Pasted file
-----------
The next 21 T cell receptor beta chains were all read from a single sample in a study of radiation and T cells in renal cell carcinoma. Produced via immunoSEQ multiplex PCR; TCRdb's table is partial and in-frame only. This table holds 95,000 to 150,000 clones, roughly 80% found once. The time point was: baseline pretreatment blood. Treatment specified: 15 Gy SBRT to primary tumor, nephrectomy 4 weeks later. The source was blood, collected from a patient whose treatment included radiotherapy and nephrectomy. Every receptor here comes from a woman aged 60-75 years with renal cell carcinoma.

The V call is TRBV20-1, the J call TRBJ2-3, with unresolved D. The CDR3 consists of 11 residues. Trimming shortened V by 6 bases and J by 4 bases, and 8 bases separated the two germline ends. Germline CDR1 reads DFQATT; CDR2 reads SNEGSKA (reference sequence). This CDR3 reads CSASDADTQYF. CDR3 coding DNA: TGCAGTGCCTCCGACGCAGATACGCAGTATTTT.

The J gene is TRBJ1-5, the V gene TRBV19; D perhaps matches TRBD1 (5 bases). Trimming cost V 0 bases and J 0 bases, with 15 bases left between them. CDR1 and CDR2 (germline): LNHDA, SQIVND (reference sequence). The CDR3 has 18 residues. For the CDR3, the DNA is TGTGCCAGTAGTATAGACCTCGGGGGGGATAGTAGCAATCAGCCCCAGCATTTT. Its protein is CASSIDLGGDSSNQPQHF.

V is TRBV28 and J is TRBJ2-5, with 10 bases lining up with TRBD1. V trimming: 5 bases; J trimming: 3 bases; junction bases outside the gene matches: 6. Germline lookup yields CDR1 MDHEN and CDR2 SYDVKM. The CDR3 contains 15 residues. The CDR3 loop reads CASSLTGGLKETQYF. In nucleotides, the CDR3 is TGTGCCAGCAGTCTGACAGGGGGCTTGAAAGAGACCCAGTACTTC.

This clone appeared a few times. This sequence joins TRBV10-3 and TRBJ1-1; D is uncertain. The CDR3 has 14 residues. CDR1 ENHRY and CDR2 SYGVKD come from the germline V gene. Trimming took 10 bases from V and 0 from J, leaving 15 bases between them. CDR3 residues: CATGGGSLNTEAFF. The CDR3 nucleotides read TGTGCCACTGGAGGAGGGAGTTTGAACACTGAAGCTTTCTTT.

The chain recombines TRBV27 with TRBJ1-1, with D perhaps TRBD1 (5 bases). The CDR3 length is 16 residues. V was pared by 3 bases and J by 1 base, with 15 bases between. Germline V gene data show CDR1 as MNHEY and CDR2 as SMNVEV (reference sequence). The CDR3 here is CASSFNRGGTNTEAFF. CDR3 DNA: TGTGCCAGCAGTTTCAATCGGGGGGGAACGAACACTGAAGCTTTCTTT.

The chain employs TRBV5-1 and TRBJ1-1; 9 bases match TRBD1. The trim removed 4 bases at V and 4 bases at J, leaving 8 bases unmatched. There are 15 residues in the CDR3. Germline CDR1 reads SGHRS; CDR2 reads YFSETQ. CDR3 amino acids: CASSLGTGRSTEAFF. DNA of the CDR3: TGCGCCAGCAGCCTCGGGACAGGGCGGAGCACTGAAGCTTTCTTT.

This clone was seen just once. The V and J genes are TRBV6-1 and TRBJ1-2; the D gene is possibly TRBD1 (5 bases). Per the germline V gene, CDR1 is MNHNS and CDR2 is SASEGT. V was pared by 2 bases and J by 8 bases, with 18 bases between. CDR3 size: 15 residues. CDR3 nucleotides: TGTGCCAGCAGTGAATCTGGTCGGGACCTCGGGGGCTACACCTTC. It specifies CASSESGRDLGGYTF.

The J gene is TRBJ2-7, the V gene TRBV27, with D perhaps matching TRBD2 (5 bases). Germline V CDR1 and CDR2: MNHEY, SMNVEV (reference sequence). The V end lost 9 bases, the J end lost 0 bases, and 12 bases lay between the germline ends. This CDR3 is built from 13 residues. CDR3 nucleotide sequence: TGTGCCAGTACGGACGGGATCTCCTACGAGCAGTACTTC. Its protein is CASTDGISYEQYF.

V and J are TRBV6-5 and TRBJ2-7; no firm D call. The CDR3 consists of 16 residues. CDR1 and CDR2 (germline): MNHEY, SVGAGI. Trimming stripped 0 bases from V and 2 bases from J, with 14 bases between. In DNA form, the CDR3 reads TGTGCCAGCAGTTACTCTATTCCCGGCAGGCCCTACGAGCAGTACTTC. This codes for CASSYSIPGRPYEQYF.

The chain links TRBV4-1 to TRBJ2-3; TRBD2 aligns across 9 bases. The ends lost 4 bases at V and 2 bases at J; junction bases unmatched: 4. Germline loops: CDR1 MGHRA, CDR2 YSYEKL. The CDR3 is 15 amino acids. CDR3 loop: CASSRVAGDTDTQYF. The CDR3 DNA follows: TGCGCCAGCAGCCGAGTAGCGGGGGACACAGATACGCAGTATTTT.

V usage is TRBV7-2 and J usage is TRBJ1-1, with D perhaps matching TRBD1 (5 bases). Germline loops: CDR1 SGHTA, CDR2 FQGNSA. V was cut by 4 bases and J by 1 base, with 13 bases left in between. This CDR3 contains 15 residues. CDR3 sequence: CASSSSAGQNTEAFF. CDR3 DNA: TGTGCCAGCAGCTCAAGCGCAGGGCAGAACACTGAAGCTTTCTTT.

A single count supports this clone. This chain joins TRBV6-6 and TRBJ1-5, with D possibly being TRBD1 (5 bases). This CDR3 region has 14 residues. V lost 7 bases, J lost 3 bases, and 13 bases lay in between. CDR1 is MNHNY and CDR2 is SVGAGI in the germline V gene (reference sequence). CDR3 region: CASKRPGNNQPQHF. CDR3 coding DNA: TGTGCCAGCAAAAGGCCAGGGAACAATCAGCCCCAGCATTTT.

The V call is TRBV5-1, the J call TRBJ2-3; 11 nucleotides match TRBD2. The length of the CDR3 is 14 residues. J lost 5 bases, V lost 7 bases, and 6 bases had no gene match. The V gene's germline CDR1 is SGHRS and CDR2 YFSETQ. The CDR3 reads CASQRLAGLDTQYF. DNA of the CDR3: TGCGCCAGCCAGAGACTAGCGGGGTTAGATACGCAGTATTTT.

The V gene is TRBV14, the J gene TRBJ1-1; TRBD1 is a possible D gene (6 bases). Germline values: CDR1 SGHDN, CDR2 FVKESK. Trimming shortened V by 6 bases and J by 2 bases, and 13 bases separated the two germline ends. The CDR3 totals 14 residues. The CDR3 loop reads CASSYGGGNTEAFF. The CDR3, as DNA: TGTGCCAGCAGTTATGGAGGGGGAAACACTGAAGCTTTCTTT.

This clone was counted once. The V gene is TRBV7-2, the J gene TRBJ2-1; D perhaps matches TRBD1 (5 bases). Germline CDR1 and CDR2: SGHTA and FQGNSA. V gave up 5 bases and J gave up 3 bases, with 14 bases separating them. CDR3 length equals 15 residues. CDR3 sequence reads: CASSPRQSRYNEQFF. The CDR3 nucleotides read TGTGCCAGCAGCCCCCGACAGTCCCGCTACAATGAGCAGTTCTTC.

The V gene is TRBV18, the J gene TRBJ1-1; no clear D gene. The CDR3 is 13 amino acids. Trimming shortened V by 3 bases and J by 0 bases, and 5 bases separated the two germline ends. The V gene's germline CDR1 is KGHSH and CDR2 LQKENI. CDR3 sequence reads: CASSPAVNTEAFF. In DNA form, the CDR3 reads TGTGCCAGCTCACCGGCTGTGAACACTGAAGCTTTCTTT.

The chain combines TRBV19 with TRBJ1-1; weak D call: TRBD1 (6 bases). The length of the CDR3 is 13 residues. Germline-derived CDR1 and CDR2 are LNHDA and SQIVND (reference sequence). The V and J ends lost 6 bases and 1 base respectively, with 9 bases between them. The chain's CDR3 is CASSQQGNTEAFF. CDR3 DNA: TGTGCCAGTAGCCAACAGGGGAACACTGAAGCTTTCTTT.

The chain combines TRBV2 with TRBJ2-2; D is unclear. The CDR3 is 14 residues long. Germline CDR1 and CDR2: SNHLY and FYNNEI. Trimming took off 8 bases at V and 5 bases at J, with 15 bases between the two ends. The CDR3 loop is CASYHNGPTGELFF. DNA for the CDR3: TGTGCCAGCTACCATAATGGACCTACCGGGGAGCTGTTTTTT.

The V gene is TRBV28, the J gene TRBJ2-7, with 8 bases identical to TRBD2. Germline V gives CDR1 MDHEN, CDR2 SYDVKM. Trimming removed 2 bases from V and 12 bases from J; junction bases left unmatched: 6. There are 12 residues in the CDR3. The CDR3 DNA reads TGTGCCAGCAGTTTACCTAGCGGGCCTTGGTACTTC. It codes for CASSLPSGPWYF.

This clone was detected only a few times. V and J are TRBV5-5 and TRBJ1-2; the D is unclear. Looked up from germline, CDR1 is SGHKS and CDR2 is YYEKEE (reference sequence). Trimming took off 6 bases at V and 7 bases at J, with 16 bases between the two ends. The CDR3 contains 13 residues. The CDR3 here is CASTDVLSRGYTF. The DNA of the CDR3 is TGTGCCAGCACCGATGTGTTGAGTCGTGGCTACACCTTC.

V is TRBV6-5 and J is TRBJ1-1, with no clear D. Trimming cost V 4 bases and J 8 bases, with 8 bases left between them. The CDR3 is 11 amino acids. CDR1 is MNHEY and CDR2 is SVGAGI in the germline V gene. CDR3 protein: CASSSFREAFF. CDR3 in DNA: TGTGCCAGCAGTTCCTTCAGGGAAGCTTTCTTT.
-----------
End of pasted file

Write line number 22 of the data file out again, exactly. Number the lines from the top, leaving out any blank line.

V is TRBV6-5 and J is TRBJ1-1, with no clear D. Trimming cost V 4 bases and J 8 bases, with 8 bases left between them. The CDR3 is 11 amino acids. CDR1 is MNHEY and CDR2 is SVGAGI in the germline V gene. CDR3 protein: CASSSFREAFF. CDR3 in DNA: TGTGCCAGCAGTTCCTTCAGGGAAGCTTTCTTT.